Troy Hunt: HTTPS adoption has reached the tipping point

That’s it – I’m calling it – HTTPS adoption has now reached the moment of critical mass where it’s gathering enough momentum that it will very shortly become “the norm” rather than the exception it so frequently was in the past. In just the last few months, there’s been some really significant things happen that have caused me to make this call, here’s why I think we’re now at that tipping point…

Steer! An Experimental Canvas/Websocket Game

As you may know, I’ve lately found an excuse to play with some new web technologies, and I’ve also taken the opportunity to try to gain a deeper understanding of some less bleeding-edge technologies that I think have some interesting potential. And so it was that, while I was staffing the Three Rings stall at last week’s NCVO conference, I made use of the time that the conference delegates were all off listening to a presentation to throw together a tech demo I call Steer!

Animated GIF from a video, showing a player using their mobile phone to steer a car on a desktop computer screen, all using the web browsers on both devices.
A player uses their mobile phone to steer a car on a desktop computer, using nothing more than a web browser.

As you can see from the GIF above, Steer! is a driving game. The track and your car are displayed in a web browser on a large screen, for example a desktop or laptop computer, television, or tablet, and your mobile phone is used to steer the car by tilting it to swerve around a gradually-narrowing weaving road. It’s pretty fun, but what really makes it interesting to me is the combination of moderately-new technologies I’ve woven together to make it possible, specifically:

  • The Device Orientation API, which enables a web application to detect the angle at which you’re holding your mobile phone
  • Websockets as a mechanism to send that data in near-real-time from the phone to the browser, via a web server: for the fastest, laziest possible development, I used Firebase for this, but I’m aware that I could probably get better performance by running a local server on the LAN shared by both devices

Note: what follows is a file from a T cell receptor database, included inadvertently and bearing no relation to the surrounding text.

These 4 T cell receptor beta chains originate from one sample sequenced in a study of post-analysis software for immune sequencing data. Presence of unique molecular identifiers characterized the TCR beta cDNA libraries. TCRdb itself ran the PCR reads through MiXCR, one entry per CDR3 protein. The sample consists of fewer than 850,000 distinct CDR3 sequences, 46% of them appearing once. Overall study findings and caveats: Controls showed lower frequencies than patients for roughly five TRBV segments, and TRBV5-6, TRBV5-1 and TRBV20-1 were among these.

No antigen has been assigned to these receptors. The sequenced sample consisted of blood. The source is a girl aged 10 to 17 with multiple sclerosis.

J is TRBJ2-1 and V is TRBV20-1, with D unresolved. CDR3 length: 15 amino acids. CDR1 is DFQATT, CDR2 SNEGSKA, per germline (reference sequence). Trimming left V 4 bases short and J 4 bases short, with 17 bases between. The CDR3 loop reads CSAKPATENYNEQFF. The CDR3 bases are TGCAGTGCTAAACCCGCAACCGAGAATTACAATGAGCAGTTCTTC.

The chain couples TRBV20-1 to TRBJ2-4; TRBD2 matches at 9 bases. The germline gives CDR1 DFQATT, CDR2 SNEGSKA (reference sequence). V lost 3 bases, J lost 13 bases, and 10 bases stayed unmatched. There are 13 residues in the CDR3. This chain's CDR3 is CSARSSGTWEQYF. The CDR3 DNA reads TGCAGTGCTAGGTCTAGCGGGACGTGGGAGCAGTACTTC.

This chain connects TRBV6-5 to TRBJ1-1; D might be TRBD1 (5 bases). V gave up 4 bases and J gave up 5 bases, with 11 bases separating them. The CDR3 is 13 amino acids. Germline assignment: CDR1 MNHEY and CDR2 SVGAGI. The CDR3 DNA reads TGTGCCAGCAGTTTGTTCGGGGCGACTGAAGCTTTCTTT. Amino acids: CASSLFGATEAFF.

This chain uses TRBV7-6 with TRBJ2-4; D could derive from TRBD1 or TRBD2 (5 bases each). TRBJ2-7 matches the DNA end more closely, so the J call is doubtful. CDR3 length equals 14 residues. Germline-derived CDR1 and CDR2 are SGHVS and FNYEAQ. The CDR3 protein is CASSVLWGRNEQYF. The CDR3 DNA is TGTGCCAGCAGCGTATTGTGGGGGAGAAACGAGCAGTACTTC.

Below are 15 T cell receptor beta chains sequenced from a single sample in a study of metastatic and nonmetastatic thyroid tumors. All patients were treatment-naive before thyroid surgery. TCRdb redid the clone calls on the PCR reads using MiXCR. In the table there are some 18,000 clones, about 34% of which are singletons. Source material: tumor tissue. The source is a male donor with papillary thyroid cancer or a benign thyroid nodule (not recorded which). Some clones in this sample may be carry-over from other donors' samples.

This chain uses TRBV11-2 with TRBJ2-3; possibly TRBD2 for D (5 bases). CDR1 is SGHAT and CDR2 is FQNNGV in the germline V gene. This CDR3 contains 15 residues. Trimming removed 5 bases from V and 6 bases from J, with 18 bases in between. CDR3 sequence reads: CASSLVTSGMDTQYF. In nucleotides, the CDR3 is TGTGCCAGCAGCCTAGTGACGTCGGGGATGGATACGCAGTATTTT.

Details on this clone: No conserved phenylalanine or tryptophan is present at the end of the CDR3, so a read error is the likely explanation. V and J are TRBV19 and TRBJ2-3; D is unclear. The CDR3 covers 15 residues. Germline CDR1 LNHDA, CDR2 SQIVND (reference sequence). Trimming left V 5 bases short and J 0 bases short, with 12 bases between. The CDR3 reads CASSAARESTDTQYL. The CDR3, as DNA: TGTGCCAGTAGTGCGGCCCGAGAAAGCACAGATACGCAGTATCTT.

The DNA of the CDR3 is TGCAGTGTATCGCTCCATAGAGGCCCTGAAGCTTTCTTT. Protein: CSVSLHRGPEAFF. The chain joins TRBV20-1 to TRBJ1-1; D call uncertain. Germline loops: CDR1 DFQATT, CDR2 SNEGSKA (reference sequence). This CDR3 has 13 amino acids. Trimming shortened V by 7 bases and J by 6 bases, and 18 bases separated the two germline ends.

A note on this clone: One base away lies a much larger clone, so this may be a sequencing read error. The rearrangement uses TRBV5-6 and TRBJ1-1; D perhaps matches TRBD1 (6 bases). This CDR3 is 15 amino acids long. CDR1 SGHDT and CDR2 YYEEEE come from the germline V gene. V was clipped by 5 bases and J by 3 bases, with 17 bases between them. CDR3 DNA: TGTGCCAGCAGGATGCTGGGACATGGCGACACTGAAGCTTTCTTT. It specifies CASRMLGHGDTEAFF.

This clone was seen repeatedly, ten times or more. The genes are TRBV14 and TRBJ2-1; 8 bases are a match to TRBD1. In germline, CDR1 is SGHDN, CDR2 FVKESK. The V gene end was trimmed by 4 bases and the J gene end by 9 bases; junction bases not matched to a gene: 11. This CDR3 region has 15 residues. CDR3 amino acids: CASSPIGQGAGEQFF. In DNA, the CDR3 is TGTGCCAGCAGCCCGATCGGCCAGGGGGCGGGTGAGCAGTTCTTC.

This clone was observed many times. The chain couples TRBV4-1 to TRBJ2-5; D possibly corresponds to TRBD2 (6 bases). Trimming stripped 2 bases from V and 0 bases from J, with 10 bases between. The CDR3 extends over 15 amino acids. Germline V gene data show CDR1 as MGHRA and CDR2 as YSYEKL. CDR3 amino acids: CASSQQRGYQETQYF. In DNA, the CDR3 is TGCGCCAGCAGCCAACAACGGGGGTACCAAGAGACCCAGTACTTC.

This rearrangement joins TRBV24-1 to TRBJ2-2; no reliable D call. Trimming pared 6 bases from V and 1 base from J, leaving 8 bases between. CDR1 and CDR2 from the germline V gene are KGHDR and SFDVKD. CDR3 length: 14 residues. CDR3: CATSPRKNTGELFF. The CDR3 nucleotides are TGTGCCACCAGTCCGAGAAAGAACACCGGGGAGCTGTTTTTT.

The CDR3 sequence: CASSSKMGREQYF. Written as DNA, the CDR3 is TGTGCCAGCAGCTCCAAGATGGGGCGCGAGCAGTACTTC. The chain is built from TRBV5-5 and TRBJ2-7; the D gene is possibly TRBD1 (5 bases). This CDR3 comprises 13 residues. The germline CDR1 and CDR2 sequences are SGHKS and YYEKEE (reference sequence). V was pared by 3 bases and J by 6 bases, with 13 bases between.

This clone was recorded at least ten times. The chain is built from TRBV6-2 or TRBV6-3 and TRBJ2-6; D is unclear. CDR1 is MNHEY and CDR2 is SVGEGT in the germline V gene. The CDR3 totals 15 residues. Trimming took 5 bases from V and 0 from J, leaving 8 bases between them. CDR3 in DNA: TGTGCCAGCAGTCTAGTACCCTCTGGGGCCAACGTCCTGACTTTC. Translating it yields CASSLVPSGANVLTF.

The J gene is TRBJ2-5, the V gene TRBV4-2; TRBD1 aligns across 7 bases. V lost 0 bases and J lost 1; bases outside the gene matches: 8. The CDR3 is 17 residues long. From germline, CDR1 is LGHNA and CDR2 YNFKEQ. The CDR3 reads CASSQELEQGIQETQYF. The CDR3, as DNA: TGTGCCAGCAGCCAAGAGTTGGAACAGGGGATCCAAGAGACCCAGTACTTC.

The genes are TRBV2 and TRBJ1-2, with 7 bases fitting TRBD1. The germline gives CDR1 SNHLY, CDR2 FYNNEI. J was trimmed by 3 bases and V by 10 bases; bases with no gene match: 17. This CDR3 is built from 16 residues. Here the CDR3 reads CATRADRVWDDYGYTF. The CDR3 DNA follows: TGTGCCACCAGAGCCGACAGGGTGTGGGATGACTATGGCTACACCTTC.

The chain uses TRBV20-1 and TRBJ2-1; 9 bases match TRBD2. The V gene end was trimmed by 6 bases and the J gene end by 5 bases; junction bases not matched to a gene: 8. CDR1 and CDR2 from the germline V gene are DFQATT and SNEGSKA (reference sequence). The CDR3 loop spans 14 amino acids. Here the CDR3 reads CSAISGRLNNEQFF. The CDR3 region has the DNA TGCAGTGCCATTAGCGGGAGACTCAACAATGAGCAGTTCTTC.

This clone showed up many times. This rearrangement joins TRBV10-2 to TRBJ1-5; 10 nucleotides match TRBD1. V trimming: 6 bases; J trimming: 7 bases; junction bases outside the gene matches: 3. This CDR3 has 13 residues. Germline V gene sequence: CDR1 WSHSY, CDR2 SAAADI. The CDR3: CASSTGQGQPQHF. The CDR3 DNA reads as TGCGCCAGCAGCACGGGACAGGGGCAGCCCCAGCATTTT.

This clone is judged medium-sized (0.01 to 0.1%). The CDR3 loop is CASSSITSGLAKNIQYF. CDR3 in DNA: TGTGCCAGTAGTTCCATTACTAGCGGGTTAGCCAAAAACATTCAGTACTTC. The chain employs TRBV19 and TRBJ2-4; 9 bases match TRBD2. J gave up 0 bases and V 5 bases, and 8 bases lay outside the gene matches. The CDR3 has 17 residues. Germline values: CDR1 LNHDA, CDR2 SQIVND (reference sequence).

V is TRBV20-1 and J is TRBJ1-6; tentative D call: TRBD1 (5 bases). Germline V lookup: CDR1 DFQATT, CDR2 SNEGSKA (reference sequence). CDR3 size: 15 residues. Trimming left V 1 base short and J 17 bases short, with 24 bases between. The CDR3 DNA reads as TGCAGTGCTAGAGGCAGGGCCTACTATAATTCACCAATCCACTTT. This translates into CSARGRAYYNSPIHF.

• The Canvas API to draw the output to the screen

Infographic showing how Steer! works. Phone accelerometer determines orientation, pushes to Firebase (up to 60 times/sec), which pushes to browser (via Websocket), which updates screen.

The desktop browser does all of the real work: it takes the orientation of the device and uses that, and the car’s current speed, to determine how it’s position changes over the time that’s elapsed since the screen was last refreshed: we’re aiming for 60 frames a second, of course, but we don’t want the car to travel slower when the game is played on a slower computer, so we use requestAnimationFrame to get the fastest rate possible and calculate the time between renderings to work out how much of a change has occurred this ‘tick’. We leave the car’s sprite close to the bottom of the screen at all times but change how much it rotates from side to side, and we use it’s rotated to decide how much of its motion is lateral versus the amount that’s “along the track”. The latter value determines how much track we move down the screen “behind” it.

The track is generated very simply by the addition of three sine waves of different offset and frequency – a form of very basic procedural generation. Despite the predictability of mathematical curves, this results in a moderately organic-feeling road because the player only sees a fraction of the resulting curve at any given time: the illustration below shows how these three curves combine to make the resulting road. The difficulty is ramped up the further the player has travelled by increasing the amplitude of the resulting wave (i.e. making the curves gradually more-agressive) and by making the road itself gradually narrower. The same mathematics are used to determine whether the car is mostly on the tarmac or mostly on the grass and adjust its maximum speed accordingly.

Sum of sine waves as used to generate the track for Steer!

In order to help provide a visual sense of the player’s speed, I added dashed lines down the road (dividing it into three lanes to begin with and two later on) which zip past the car and provide a sense of acceleration, deceleration, overall speed, and the impact of turning ‘sideways’ (which of course reduces the forward momentum to nothing).

This isn’t meant to be a finished game: it’s an experimental prototype to help explore some technologies that I’d not had time to look seriously at before now. However, you’re welcome to take a copy – it’s all open source – and adapt or expand it. Particular ways in which it’d be fun to improve it might include:

  • Allowing the player more control, e.g. over their accelerator and brakes
  • Adding hazards (trees, lamp posts, and others cars) which must be avoided
  • Adding bonuses like speed boosts
  • Making it challenging, e.g. giving time limits to get through checkpoints
  • Day and night cycles (with headlights!)
  • Multiplayer capability, like a real race?
  • Smarter handling of multiple simultaneous users: right now they’d share control of the car (which is the major reason I haven’t given you a live online version to play with and you have to download it yourself!), but it’d be better if they could “queue” until it was their turn, or else each play in their own split-screen view or something